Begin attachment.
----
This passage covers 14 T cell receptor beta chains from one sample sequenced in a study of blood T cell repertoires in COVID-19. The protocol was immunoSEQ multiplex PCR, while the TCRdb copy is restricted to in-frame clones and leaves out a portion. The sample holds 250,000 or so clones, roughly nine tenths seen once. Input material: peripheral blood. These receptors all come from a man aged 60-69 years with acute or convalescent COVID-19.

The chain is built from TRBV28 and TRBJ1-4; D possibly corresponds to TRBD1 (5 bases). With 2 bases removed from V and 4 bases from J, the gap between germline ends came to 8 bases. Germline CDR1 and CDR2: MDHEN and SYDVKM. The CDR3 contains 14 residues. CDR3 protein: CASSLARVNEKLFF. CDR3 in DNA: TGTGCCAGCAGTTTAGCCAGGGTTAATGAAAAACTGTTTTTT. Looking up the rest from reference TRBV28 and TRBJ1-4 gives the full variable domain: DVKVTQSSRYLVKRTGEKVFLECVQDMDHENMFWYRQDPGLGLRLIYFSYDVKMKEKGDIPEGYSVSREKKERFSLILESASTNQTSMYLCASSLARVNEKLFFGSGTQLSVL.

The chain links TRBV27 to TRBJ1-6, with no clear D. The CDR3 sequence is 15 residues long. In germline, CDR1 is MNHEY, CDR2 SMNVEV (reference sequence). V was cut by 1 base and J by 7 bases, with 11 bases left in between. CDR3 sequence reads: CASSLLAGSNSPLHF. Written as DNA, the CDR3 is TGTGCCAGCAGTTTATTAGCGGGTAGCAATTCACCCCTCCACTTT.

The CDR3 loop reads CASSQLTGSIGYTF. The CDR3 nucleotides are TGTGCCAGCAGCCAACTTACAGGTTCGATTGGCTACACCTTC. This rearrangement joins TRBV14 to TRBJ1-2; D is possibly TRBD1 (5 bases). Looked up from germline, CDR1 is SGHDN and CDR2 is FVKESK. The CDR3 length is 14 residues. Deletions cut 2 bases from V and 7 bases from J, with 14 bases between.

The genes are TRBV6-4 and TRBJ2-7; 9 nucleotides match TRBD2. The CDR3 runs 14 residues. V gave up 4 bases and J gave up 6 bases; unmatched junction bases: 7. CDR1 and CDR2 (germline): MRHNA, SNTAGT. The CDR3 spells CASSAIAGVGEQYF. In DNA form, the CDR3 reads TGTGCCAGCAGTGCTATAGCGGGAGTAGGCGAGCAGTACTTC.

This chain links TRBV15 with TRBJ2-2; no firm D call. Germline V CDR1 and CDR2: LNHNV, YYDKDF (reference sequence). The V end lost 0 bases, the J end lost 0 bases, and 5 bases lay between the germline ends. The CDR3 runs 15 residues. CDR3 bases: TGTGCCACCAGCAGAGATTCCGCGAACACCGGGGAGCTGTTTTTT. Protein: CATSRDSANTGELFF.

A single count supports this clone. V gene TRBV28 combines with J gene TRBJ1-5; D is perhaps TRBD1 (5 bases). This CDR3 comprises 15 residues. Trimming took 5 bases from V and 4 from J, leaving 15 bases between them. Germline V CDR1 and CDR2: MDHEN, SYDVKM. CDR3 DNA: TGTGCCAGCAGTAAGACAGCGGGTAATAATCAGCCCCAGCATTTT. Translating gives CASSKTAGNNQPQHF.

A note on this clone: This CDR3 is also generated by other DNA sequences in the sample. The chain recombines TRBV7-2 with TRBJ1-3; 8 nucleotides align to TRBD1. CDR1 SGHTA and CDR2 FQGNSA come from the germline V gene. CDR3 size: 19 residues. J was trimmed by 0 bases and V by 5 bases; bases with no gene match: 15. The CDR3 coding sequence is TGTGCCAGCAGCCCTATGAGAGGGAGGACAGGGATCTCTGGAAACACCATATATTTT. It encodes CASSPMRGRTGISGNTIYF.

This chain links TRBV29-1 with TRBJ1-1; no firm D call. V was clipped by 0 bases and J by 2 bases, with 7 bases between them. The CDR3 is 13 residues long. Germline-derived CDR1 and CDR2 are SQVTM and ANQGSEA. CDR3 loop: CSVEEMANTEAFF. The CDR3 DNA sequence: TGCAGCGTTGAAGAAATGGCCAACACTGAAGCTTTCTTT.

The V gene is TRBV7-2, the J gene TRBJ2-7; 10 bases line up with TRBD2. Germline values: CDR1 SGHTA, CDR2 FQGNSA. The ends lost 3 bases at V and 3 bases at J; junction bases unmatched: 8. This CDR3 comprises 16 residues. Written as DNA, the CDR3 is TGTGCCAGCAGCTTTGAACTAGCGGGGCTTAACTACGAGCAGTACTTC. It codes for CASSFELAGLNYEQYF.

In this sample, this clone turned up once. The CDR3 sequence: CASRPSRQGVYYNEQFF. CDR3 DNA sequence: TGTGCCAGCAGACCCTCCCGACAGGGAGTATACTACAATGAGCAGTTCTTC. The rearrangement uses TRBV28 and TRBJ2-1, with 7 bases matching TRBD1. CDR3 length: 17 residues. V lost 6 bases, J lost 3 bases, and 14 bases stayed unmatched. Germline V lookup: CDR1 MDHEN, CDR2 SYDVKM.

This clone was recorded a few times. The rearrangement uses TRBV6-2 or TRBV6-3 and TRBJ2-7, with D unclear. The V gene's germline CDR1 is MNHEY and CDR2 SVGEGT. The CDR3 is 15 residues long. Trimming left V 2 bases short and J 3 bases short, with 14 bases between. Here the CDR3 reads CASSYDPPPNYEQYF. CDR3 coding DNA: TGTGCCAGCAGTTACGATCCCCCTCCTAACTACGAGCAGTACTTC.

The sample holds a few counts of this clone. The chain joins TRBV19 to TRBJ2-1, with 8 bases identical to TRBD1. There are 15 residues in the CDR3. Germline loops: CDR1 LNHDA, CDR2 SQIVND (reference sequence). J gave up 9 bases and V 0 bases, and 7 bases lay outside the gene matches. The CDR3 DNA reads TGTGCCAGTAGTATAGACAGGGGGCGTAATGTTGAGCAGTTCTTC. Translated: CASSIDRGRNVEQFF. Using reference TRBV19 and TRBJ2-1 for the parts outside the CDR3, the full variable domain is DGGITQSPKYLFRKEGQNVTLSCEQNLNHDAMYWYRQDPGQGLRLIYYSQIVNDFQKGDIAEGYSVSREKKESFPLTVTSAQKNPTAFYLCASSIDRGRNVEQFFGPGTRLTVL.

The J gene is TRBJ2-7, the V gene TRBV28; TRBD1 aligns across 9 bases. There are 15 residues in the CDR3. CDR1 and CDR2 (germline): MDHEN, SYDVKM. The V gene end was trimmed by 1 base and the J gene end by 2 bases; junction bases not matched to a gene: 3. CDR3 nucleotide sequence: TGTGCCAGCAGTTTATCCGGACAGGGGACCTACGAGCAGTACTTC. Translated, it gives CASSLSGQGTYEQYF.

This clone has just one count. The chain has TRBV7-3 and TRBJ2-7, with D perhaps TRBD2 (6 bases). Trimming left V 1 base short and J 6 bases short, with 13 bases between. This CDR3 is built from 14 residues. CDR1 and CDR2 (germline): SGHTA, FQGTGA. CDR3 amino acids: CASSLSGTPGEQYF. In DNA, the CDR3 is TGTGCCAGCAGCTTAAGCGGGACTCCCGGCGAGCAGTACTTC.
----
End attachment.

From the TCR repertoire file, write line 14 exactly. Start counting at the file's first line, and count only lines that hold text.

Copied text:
The J gene is TRBJ2-7, the V gene TRBV28; TRBD1 aligns across 9 bases. There are 15 residues in the CDR3. CDR1 and CDR2 (germline): MDHEN, SYDVKM. The V gene end was trimmed by 1 base and the J gene end by 2 bases; junction bases not matched to a gene: 3. CDR3 nucleotide sequence: TGTGCCAGCAGTTTATCCGGACAGGGGACCTACGAGCAGTACTTC. Translated, it gives CASSLSGQGTYEQYF.